Provisional Cast On

Provisional cast on is one of my favorite knitting techniques. It is a cast on that you remove later, freeing live stitches that you can knit. I sometimes make a provisional cast on in the middle of a stockinette sweater if I haven’t decided how long it will be. Or if I’m not sure I have enough yarn. A provisional cast on is sometimes a good idea instead of an edge that stays when knitting sweaters both top-down and bottom-up. By finishing all edges with bind offs, I find that it is easier to make edges that fall perfectly. And

Knitted Cast On

The knitted cast on is a method to cast on stitches to the right of existing stitches or a slip knot. In Danish, one of the names for this cast on is a “school cast on”, indicating that this was the cast on girls used to learn in school. I have a housewife’s handbook from 1951 called “Femina”. That book calls the knitted cast on “knitting up new stitches”, a fine description. Femina uses the knitted cast on when constructing a buttonhole, but it is also a good cast on for modular knitting. Here, I am showing the knitted cast

Splicing Yarn

This technique for changing yarn makes life much easier, especially when knitting a thicker yarn where sewn-in ends can be bulky and easily seen. I am showing how to splice using href=”https://retrofutura.dk/en/product-category/rauma-vams-en/”>Rauma Vams, a thick 2-ply pure wool yarn. It felts really well. Splicing can only be used with pure wool yarns that felt well. It doesn’t work on superwash or fiber blends. Here are the two ends that I would like to join. The two plies are easily visible: Before splicing, I remove one ply of each end, leaving a 1-ply overhang of 2-3 cm. This means the splice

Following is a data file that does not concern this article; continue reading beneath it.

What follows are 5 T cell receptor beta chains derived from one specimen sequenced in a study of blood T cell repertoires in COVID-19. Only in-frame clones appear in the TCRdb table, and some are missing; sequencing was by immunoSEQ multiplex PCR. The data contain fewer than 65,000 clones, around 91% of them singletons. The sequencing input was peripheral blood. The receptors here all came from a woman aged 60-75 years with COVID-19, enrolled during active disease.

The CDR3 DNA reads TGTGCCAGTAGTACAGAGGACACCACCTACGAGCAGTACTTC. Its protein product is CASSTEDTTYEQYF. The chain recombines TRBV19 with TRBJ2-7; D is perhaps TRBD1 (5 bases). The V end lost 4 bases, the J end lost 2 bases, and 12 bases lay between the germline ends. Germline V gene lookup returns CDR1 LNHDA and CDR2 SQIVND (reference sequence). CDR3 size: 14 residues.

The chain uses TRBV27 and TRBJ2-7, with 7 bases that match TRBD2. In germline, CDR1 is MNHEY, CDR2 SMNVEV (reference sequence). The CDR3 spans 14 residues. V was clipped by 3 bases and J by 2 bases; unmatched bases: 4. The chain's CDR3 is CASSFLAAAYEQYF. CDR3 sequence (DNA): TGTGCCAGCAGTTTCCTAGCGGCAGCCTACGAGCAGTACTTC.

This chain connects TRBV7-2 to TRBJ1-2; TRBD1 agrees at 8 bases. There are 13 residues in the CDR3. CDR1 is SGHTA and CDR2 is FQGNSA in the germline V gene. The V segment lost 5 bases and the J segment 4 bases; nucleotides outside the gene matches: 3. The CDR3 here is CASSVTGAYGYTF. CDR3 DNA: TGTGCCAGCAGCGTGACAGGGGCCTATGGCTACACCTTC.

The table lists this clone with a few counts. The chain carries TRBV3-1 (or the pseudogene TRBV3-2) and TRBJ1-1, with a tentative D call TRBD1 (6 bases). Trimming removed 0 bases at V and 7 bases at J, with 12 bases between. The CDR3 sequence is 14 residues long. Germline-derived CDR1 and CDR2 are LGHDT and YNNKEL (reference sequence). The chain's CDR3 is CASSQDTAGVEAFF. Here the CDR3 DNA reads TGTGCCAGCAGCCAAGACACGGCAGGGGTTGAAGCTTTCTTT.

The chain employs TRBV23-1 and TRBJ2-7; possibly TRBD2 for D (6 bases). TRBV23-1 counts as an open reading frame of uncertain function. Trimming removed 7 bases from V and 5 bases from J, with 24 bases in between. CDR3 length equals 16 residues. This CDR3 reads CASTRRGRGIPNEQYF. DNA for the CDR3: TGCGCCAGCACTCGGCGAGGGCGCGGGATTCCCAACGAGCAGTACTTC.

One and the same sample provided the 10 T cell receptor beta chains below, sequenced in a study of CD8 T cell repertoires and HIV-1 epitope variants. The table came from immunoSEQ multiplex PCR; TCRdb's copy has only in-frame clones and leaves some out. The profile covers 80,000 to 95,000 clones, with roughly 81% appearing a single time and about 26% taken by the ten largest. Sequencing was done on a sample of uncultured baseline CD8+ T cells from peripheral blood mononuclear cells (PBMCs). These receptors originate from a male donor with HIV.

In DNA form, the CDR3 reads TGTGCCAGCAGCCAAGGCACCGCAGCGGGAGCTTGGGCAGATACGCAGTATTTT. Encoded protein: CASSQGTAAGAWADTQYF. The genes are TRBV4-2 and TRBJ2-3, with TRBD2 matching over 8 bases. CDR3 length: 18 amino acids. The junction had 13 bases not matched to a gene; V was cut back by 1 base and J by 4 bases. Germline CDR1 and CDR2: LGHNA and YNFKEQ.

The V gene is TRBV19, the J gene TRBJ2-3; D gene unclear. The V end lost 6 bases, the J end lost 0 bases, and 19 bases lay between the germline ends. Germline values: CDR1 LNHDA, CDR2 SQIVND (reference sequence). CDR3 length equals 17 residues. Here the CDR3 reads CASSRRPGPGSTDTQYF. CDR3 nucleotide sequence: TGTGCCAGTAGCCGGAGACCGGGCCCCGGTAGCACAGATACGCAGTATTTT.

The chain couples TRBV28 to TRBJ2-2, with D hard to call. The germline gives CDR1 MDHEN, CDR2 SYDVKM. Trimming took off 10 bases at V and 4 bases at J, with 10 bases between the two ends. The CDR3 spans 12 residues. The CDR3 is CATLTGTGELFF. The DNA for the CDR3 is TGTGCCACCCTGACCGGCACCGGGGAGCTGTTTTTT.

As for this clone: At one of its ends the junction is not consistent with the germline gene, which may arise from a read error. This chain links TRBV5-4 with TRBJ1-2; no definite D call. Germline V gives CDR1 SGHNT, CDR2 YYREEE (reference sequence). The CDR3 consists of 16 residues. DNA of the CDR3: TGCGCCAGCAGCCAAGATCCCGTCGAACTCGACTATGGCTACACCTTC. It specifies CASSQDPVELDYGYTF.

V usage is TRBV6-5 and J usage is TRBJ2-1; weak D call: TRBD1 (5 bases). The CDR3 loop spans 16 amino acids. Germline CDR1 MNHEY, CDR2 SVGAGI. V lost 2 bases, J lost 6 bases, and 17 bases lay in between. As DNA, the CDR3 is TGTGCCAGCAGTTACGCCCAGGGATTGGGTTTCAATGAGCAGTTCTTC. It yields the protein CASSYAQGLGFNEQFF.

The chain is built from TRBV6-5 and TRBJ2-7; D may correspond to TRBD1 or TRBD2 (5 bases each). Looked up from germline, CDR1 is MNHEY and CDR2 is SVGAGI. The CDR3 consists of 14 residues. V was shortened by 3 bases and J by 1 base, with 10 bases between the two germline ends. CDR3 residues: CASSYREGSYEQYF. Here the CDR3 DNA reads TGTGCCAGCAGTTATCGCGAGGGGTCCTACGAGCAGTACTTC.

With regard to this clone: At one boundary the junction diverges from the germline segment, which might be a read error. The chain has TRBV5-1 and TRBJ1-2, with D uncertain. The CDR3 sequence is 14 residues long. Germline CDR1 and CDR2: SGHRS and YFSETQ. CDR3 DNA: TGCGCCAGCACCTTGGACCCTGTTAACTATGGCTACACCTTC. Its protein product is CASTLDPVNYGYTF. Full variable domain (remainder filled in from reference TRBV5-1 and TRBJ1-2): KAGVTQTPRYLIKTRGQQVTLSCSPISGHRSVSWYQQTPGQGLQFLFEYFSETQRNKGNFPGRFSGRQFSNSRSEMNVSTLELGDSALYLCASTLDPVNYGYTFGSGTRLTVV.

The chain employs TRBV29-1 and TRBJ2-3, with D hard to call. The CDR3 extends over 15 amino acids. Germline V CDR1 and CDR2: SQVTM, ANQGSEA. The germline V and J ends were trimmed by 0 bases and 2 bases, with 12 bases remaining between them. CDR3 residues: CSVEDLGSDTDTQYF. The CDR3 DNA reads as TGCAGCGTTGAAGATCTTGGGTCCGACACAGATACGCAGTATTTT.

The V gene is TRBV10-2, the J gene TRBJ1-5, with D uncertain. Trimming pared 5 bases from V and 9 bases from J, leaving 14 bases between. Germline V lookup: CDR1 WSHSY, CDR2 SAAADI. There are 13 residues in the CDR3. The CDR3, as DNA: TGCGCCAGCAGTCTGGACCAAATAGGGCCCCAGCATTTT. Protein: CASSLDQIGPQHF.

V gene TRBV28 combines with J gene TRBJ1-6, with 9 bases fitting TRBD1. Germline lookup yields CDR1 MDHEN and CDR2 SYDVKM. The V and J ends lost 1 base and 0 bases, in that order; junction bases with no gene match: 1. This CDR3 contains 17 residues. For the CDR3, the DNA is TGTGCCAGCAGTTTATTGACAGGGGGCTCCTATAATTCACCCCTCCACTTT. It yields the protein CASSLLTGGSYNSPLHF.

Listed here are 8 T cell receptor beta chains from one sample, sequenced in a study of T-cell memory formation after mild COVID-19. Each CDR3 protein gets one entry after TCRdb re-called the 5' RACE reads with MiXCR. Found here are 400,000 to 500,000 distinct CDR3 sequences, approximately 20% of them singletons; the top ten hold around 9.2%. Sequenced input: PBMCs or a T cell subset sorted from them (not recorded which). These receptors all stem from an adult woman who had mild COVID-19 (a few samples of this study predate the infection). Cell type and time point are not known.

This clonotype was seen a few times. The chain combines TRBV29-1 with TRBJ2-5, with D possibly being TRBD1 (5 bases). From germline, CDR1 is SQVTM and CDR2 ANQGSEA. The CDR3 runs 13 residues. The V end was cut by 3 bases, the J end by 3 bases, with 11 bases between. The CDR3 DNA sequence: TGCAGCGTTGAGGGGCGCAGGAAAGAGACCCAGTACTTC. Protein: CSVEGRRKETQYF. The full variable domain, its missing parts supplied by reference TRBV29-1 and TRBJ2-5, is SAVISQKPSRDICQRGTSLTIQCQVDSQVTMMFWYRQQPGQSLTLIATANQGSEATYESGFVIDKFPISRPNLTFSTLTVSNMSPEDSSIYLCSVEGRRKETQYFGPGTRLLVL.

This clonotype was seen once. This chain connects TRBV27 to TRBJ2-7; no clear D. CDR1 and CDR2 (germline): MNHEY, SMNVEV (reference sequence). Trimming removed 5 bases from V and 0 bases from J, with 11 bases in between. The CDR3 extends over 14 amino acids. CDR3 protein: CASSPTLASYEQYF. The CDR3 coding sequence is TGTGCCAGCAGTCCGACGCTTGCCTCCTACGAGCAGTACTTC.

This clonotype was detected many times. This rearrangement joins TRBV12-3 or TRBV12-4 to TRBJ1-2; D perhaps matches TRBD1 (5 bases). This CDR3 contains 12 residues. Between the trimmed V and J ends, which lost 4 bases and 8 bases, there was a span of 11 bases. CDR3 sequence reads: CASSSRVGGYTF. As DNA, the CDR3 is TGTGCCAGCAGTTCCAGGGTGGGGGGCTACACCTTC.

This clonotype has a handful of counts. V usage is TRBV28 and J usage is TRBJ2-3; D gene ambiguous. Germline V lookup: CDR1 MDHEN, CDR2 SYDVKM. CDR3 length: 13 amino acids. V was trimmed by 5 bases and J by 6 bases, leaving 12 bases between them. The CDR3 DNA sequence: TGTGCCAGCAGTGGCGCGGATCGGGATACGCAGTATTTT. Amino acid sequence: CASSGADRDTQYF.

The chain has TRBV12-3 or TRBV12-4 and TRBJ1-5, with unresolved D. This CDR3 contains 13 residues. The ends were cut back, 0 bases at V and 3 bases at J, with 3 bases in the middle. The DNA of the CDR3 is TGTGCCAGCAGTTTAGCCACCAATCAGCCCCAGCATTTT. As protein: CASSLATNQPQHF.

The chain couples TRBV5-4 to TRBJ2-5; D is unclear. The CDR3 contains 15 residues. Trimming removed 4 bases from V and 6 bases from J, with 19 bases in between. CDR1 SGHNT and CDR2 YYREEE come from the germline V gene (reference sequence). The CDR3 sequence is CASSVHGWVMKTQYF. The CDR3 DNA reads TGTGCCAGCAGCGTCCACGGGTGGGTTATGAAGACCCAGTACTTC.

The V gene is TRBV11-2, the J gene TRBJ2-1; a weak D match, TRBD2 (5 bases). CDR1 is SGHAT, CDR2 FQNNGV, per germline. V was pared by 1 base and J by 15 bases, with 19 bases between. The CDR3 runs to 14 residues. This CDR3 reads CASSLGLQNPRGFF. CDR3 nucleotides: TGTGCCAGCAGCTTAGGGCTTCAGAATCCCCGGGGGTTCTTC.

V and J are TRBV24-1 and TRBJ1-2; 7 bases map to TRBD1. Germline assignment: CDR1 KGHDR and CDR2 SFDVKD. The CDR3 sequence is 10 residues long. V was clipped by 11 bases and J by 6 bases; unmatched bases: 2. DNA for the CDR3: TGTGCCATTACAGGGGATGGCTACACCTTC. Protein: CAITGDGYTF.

AC-increase

This increase is used in my pattern Madrigal, but would also be useful for other stranded knitting where it fits in. I’ve called it AC-increase because the pattern colors in the Madrigal pattern are A, B, C, and D, and the colors A and C are used for the increase round. A is navy blue and C is pink, and C is the dominant yarn. The AC-increase is worked by knitting two stitches in one, first a stitch with the non-dominant color A (picture 1), then with the dominant color C (picture 2). Here, AC-increases have been worked in the

Memory Vest & 3 Needle Bind Off

I’ve been working on a modern version of a child’s vest, knit by my maternal grandmother during the first half of the 70’s. My maternal grandmother, Judith Harvest, was born in the northern Danish town of Aalborg in 1908. In so many ways, she is my entry point into historical knitting. Although she died when I was little, I grew up with her knitting. And of course, my mother taught me everything in knitting that her mother taught her. I am currently working on finding out more of my grandmothers’ story. So this is definitely not the last time she

Corrugated ribbing

Corrugated ribbing is a classical element of Fair Isle knitting. In corrugated ribbing, the knits and purls are worked in two different colors using stranded knitting. I’ve searched through my books on Shetland knitting to try to find out when corrugated ribbing became such a central element. But none of my books comment on that specifically. In Alice Starmore’s “Book of Fair Isle Knitting” there is a photo of the earliest known Fair Isle hats, from around 1850. They are covered in OXO pattern bands, but none of them have corrugated ribbing. On the knitting famous portrait of the Prince

Beginning a Steek

Steeking is a great technique for stranded knitting (also known as Fair Isle knitting). With the addition of steek stitches, a vest, sweater, or cardigan can be knitted entirely in the round, then cut open. So then, you don’t have to knit flat in stranded knitting, and that’s a major advantage. Purling in stranded knitting is notoriously difficult. Some knitters are afraid of cutting their knitting. Me, I love it! It’s not dangerous, and as long as you use a suitable yarn type, there is no risk that the cut stitches unravel. By suitable yarn type, I mean a Shetland-type